Meat charging proposals cause uproar

The meat industry has united in slamming Food Standards Agency (FSA) proposals to recover the full cost of official controls on meat.

The British Meat Processors Association (BMPA), the Association of Independent Meat Suppliers (AIMS), the National Farmers’ Union (NFU), NFU Scotland and the Scottish Association of Meat Wholesalers (SAMW) have all spoken out against the plans, which the FSA has put up for consultation.

The FSA said it recognised that implementing this decision is of concern to industry, so in putting forward proposals, it has committed to an option to introduce full cost delivery in a phased approach, to reduce the cost of controls from £55.5m to £50m over the next four years and there will be a reduced charge for small businesses with a low throughput, with support being capped at a maximum of 70% of the full costs. The FSA added that it will also continue to work on reforming official controls through discussions at a European level.

BMPA director Stephen Rossides said that while he recognised the government principle of full cost recovery, he did not see why processors should be expected to take on the “inflated overhead costs of a monopoly organisation such as the FSA”.

“The FSA has managed to make some savings, but more can and should be done — the FSA’s commitment to reduce inspection costs from £55m now to £50m by 2014 is insufficient.”

AIMS has claimed that proposals will kill off small and medium-sized abattoirs while reducing choice. “If it gets its way, the FSA will deprive the consumers it is supposed to put first of the opportunity to buy locally sourced meat — the only outlets will be the supermarkets supplying a bulk standard product that has been either imported or produced by a few foreign owned meat conglomerates,” said AIMS policy director Norman Bagley.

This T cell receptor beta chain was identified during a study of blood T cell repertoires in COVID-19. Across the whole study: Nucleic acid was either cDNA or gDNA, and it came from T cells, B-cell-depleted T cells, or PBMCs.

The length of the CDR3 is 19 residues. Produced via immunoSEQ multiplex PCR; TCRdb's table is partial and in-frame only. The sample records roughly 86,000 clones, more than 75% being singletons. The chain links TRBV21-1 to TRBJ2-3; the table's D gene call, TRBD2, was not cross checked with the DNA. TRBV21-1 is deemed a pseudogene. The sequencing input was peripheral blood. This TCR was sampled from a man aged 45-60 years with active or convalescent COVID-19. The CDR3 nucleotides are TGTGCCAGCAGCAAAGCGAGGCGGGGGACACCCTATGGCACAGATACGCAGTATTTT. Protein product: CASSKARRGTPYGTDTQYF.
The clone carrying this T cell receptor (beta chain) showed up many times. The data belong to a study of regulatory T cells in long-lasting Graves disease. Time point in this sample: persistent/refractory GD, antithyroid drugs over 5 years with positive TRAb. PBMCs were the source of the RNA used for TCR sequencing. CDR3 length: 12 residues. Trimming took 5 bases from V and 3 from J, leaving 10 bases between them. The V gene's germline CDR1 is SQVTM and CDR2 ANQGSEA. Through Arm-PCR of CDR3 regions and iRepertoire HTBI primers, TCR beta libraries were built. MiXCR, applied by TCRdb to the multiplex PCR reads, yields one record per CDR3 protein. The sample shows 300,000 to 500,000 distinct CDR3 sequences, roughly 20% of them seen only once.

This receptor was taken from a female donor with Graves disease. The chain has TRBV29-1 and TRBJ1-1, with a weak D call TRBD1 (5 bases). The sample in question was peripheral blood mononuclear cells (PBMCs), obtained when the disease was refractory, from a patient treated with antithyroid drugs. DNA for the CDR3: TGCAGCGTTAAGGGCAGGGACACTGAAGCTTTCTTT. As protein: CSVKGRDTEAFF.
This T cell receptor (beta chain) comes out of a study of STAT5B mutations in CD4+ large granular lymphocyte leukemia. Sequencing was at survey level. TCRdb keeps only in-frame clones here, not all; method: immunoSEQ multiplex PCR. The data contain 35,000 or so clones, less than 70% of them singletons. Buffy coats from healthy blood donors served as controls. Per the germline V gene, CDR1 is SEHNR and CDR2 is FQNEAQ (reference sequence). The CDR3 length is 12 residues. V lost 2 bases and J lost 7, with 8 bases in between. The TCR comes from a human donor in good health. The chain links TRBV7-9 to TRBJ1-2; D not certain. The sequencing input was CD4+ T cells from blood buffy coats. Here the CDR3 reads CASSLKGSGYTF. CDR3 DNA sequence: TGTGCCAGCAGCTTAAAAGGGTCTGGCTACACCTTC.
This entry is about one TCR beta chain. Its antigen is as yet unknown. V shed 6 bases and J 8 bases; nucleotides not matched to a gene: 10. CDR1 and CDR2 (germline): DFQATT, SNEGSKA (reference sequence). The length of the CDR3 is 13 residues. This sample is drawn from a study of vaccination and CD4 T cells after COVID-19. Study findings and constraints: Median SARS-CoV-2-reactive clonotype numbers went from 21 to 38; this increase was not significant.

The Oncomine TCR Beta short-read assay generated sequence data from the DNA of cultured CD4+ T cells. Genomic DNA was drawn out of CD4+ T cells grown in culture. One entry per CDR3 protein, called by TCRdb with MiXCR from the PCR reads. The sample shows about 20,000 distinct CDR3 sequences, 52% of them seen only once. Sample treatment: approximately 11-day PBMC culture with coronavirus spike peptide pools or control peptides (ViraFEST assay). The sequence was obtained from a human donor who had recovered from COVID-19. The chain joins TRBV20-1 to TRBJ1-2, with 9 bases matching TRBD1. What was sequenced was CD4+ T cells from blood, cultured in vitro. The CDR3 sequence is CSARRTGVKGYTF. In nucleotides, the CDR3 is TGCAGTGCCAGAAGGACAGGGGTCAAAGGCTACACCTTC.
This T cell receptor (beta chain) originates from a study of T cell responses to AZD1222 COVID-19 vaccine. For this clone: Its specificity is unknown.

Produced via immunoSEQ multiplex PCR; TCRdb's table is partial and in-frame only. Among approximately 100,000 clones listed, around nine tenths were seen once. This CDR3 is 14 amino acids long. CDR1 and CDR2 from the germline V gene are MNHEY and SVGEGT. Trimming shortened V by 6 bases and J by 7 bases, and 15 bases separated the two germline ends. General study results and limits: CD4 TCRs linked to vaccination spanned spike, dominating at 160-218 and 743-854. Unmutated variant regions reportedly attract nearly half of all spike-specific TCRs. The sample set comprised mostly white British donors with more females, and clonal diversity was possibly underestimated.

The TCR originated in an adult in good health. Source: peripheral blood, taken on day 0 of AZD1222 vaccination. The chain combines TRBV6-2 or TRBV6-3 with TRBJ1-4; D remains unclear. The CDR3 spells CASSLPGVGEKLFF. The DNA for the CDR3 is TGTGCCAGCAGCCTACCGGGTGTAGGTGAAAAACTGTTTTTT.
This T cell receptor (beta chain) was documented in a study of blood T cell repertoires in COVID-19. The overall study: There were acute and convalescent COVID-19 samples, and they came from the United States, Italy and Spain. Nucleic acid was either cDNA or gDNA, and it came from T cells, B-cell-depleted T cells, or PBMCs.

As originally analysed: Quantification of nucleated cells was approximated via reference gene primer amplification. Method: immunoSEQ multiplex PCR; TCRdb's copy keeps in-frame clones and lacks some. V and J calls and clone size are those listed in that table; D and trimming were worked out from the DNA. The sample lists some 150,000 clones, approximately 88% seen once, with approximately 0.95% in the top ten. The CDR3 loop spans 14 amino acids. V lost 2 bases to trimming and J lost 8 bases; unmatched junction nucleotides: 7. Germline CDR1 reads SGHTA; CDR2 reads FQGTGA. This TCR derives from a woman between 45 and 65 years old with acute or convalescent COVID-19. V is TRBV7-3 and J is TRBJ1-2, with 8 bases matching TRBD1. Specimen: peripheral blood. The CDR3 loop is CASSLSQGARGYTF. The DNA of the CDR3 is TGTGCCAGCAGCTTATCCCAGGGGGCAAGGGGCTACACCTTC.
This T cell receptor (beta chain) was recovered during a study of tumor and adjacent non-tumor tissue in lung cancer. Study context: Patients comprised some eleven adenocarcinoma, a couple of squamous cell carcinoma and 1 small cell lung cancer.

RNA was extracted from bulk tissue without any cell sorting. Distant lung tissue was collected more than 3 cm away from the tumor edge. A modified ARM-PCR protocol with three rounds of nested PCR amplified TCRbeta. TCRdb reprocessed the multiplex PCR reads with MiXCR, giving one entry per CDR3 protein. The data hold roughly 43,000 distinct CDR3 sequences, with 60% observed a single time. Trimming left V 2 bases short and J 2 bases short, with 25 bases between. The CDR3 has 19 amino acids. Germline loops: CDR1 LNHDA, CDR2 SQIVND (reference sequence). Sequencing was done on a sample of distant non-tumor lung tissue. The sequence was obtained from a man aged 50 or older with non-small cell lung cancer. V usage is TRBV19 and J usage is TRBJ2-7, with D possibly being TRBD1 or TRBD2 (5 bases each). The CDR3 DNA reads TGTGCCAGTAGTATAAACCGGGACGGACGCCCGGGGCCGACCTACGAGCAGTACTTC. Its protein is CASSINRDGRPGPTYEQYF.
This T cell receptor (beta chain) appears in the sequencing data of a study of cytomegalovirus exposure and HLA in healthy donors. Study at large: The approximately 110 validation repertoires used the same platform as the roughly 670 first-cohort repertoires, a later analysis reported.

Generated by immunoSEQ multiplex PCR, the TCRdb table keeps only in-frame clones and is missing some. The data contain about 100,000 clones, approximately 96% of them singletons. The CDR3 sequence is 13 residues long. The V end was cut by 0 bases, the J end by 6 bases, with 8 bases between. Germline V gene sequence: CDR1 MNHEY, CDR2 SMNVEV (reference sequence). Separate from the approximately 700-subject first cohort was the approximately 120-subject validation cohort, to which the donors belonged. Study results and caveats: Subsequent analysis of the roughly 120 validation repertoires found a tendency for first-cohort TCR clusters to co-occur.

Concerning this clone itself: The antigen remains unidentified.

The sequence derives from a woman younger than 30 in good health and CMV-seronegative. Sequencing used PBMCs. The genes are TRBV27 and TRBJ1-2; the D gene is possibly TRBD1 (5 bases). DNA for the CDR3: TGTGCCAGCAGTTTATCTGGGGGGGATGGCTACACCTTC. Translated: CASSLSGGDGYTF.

SAMW executive manager Ian Anderson added: “We would prefer to ‘see the colour’ of the FSA’s money on these changes before discussing who should pay for what. It is also important to remember that what is being talked about in this consultation is only part of the potential added cost for the industry, with TSE charges also set to be transferred by the government, adding maybe another £8m burden to the meat chain.”

In response, the FSA said the consultation was seeking views from all sectors of the industry and is particularly mindful of the effect on small abattoirs. “Under the current system, the FSA is recovering only around half of the costs of the official controls on meat. As the regulator of the industry, we should not be providing financial support to it,” said a spokesperson.

Responses to the consultation can be submitted by following the links at The closing date is 1 February 2011.

>>Abattoir bosses concerned over meat charging proposals

>>Farmers fear £21m bill for meat inspection


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